Natural Botox for Wrinkles: Vitamin C
There are 4 levels of skin aging. Addressing each level of skin aging maximizes your rejuvenation results. The dermis lies just beneath the skin’s surface and is made up of a network of collagen fibers that are linked together much like a chain-link fence. Sun damage and other aging factors act to cause these links to break. The skin loses tone, sags, and fine lines and wrinkles form.
Vitamin C is a powerful anti-inflammatory antioxidant that protects collagen fibers from injury and builds new collagen that, in turn, helps firm the skin, and improve the appearance of fine lines and wrinkles.
Food source: Everyone immediately thinks of an orange as containing the most vitamin C, however, a single serving of a sweet red bell pepper has more than twice the vitamin C and a third of the calories. One half-cup of raw red sweet pepper contains 142 mg of vitamin C and 20 calories. Compare this with one medium orange which contains 70 mg of vitamin C and 62 calories. Click here for Dr. Oz's vitamin C smoothie.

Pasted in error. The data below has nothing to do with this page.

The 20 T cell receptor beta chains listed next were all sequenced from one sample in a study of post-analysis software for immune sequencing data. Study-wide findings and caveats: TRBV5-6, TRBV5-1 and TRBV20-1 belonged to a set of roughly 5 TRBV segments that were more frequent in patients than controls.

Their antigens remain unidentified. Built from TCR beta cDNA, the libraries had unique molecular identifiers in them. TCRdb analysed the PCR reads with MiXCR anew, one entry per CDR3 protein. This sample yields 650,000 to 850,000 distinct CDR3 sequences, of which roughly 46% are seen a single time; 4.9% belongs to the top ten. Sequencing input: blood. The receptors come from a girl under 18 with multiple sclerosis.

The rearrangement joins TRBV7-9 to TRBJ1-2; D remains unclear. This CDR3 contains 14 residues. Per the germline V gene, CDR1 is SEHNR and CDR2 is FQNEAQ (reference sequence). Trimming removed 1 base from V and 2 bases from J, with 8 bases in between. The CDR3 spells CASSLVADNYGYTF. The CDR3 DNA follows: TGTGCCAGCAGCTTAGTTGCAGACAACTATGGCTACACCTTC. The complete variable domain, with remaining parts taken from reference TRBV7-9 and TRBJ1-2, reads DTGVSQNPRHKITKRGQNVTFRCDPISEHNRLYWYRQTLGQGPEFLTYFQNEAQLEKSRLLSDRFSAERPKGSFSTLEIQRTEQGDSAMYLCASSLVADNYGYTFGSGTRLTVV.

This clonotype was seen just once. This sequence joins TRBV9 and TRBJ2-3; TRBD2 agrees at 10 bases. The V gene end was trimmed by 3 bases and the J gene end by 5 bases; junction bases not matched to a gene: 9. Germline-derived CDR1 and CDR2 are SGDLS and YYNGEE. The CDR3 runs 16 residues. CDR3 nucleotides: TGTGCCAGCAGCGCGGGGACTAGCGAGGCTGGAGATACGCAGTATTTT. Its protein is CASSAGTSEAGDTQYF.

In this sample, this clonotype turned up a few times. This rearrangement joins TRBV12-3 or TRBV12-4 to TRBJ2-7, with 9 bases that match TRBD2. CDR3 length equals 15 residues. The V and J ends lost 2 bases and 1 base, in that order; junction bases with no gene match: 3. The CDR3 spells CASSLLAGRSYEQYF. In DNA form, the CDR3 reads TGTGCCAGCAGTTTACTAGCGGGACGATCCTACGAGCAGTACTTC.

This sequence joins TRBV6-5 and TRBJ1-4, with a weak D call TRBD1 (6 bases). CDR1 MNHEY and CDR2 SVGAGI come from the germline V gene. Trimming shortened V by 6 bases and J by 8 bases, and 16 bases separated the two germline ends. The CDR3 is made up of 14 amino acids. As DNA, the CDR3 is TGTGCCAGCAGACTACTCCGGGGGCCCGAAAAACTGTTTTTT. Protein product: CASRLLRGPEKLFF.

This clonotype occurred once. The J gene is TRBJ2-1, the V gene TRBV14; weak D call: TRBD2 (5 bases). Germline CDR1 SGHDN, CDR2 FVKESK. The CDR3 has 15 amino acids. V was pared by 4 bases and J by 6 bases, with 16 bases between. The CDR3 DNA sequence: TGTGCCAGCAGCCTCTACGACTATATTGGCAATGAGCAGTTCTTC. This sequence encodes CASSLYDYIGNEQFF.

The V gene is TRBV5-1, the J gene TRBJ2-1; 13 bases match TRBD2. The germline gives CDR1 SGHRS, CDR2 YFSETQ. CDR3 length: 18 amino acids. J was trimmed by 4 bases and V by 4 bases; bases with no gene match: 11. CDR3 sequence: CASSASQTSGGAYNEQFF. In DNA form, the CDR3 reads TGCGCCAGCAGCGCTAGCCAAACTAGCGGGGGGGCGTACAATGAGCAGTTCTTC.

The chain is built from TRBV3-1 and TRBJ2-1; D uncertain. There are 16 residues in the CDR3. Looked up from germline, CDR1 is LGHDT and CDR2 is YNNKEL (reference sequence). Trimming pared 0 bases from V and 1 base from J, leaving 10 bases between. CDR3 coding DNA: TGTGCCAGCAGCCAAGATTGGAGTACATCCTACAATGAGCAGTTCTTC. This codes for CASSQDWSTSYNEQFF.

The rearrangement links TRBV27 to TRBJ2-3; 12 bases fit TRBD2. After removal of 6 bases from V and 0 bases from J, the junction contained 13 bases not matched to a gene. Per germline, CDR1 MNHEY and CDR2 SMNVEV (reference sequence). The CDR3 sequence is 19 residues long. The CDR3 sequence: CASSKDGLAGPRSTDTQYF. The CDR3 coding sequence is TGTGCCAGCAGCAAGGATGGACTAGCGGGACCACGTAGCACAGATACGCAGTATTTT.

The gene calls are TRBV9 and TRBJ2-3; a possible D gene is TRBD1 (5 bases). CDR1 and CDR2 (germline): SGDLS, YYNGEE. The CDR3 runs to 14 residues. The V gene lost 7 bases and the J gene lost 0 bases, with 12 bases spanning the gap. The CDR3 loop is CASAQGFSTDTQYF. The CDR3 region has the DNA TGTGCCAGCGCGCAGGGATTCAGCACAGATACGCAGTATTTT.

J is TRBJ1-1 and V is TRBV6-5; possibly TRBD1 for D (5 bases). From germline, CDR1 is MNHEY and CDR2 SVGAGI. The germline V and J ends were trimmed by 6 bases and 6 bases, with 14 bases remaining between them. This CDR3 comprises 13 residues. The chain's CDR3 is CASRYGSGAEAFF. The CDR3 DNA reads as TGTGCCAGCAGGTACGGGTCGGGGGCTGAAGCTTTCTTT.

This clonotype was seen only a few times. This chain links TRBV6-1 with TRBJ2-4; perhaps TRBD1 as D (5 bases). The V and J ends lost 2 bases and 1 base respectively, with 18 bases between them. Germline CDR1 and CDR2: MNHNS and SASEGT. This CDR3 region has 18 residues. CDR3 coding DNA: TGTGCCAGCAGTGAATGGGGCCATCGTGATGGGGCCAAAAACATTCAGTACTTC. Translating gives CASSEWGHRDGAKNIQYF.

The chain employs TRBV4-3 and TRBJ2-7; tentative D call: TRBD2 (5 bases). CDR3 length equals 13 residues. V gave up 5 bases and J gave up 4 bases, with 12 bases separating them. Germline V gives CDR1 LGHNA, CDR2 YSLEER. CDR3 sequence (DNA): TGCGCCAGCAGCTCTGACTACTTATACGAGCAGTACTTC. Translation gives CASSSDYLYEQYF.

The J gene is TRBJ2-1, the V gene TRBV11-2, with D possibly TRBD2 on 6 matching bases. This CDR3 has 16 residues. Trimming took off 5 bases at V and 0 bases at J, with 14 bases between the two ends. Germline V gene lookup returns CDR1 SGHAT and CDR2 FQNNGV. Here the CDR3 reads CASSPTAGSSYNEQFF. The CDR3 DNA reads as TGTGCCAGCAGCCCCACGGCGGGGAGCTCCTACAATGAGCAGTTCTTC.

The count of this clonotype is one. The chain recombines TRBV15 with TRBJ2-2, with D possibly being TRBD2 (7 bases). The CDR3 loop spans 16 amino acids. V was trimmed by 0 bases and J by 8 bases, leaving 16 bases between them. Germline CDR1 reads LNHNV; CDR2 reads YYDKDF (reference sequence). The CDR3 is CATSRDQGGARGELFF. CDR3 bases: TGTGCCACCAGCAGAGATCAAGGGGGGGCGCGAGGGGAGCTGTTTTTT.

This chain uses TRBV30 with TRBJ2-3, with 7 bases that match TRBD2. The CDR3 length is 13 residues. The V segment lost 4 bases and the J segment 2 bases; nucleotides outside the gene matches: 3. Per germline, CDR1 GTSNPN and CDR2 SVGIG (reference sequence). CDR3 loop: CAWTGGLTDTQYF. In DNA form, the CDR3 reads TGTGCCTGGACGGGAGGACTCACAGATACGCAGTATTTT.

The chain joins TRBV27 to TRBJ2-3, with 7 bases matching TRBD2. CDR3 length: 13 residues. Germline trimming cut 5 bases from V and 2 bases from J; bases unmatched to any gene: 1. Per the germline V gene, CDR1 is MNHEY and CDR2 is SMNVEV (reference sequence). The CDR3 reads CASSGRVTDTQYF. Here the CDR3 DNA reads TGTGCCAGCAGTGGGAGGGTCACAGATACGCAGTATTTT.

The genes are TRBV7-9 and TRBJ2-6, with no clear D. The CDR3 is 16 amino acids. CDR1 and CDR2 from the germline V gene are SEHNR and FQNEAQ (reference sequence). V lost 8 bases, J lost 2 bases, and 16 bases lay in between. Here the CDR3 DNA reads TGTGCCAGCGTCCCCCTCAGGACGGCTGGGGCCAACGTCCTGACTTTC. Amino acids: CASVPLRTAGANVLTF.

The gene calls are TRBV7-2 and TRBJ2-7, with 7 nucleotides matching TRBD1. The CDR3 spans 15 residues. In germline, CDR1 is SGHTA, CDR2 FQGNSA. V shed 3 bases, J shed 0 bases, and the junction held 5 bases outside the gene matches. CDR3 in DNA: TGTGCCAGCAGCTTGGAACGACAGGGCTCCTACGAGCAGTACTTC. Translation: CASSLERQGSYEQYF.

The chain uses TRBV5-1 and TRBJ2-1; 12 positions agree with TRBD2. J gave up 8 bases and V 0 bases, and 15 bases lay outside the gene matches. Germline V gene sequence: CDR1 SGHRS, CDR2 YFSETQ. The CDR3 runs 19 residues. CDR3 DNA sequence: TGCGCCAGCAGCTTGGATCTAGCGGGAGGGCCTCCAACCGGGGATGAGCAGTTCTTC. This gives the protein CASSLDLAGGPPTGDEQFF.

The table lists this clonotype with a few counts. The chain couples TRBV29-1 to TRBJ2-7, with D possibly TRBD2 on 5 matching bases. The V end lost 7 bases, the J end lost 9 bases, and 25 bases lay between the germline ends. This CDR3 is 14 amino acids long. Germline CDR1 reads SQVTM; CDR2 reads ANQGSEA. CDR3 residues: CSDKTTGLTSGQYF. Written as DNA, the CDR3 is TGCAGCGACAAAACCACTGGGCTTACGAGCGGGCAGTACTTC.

Natural Moisturizer for Dry Skin: Omega-3s
Dry skin lacks moisture; that’s obvious. But dry skin also leads to a disruption of the protective ceramide barrier, allowing skin cells to pull apart, moisture to escape, and further dehydration. Restoring the barrier with oils good for your skin can help protect the integrity of the ceramide barrier and reduce the risk of dry skin during the winter. Omega-3s are considered essential fatty acids (EFAs). They are necessary for good health and healthy skin, but the body cannot make them.
Food source: Fish, plant and nut oils are the primary dietary source of omega-3 fatty acids. Dry brittle hair, nails and dry, itchy skin all respond to a diet rich in omega-3s. One of the best places to find omega-3s is lake trout. One fillet of lake trout contains 1567 mg of omega-3 and has 215 calories. Consuming one fillet twice a week helps keep skin moist and protected.